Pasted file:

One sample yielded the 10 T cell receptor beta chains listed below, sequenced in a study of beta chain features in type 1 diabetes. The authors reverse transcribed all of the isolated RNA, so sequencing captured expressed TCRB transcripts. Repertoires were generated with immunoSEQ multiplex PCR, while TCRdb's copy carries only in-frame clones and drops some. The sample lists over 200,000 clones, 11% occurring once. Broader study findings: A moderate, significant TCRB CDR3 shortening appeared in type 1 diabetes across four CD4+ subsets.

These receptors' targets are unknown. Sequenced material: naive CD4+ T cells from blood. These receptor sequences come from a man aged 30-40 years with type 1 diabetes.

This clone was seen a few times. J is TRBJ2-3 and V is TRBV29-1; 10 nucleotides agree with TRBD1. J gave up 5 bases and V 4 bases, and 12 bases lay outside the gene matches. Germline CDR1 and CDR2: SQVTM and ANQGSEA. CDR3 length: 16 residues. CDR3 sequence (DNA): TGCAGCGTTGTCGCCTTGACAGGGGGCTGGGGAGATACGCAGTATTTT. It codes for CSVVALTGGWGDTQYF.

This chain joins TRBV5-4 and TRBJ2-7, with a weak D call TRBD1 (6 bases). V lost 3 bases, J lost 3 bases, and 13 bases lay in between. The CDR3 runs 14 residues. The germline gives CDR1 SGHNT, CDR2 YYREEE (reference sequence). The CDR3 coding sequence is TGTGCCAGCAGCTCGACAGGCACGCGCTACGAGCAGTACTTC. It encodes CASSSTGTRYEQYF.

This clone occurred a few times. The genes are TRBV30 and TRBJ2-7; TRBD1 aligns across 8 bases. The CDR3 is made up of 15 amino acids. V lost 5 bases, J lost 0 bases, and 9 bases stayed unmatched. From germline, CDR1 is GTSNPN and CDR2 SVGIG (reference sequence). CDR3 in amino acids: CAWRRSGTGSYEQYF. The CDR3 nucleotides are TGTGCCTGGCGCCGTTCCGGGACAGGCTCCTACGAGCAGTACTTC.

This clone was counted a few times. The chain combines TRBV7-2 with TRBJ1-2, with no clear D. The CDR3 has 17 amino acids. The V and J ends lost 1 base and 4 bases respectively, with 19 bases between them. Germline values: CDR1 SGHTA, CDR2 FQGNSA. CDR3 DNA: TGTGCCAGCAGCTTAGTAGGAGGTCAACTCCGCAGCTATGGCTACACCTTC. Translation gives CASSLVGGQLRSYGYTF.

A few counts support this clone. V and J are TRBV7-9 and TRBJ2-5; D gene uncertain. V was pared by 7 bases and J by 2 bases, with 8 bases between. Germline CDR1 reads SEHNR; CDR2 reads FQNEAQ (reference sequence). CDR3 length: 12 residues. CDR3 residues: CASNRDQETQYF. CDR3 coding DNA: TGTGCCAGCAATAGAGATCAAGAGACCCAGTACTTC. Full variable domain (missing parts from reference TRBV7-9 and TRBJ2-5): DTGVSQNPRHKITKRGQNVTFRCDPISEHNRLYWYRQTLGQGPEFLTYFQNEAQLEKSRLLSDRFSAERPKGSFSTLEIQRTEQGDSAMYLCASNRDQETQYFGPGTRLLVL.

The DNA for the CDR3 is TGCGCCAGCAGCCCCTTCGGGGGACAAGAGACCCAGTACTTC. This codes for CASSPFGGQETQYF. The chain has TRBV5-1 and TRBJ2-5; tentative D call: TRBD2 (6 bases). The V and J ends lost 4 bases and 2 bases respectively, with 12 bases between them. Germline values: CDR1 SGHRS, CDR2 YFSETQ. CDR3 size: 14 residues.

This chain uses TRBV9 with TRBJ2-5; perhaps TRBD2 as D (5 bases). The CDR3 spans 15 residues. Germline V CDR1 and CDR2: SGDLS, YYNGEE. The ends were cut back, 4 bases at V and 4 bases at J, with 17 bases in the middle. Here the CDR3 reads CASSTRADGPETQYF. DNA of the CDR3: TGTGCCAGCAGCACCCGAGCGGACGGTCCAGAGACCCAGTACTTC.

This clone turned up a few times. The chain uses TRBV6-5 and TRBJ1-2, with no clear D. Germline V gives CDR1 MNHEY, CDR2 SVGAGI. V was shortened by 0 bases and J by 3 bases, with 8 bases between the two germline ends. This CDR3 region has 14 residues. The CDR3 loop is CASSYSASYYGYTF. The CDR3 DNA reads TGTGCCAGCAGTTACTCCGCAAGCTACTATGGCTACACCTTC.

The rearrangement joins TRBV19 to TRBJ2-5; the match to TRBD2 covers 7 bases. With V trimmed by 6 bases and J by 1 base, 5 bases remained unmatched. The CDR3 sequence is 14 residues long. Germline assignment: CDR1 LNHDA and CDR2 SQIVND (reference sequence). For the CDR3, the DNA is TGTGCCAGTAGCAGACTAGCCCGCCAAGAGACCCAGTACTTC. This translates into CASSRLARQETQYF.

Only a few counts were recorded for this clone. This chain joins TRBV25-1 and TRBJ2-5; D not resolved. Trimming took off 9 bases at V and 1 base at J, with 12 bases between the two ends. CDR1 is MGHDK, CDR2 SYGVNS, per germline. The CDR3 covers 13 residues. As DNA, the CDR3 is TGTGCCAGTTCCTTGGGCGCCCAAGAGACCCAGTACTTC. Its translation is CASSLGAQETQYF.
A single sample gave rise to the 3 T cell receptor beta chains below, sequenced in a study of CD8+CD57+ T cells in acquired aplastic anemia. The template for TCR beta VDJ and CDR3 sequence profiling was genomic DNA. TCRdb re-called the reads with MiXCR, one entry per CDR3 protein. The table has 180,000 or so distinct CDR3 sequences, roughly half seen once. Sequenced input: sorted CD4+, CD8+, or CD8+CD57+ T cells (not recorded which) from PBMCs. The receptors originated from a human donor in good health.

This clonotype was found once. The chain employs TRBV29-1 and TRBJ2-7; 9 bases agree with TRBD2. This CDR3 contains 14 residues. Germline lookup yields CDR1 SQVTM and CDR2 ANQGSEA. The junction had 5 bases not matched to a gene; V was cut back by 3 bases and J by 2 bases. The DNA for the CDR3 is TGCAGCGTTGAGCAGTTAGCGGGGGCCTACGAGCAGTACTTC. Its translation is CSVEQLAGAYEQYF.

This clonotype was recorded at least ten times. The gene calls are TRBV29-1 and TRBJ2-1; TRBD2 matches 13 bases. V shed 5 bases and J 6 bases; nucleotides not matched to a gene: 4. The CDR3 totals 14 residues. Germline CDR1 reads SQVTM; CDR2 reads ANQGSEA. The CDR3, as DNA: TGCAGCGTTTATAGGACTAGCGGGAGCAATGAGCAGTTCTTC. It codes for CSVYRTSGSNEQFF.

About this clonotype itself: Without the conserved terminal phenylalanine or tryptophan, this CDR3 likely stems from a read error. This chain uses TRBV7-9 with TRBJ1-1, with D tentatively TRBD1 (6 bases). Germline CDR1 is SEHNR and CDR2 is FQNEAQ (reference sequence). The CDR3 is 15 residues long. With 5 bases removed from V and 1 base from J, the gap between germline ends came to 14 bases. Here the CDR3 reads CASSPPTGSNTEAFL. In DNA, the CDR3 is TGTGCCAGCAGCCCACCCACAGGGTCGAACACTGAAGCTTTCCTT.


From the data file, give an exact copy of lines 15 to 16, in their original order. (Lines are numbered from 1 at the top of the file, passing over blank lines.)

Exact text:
This clonotype was recorded at least ten times. The gene calls are TRBV29-1 and TRBJ2-1; TRBD2 matches 13 bases. V shed 5 bases and J 6 bases; nucleotides not matched to a gene: 4. The CDR3 totals 14 residues. Germline CDR1 reads SQVTM; CDR2 reads ANQGSEA. The CDR3, as DNA: TGCAGCGTTTATAGGACTAGCGGGAGCAATGAGCAGTTCTTC. It codes for CSVYRTSGSNEQFF.

About this clonotype itself: Without the conserved terminal phenylalanine or tryptophan, this CDR3 likely stems from a read error. This chain uses TRBV7-9 with TRBJ1-1, with D tentatively TRBD1 (6 bases). Germline CDR1 is SEHNR and CDR2 is FQNEAQ (reference sequence). The CDR3 is 15 residues long. With 5 bases removed from V and 1 base from J, the gap between germline ends came to 14 bases. Here the CDR3 reads CASSPPTGSNTEAFL. In DNA, the CDR3 is TGTGCCAGCAGCCCACCCACAGGGTCGAACACTGAAGCTTTCCTT.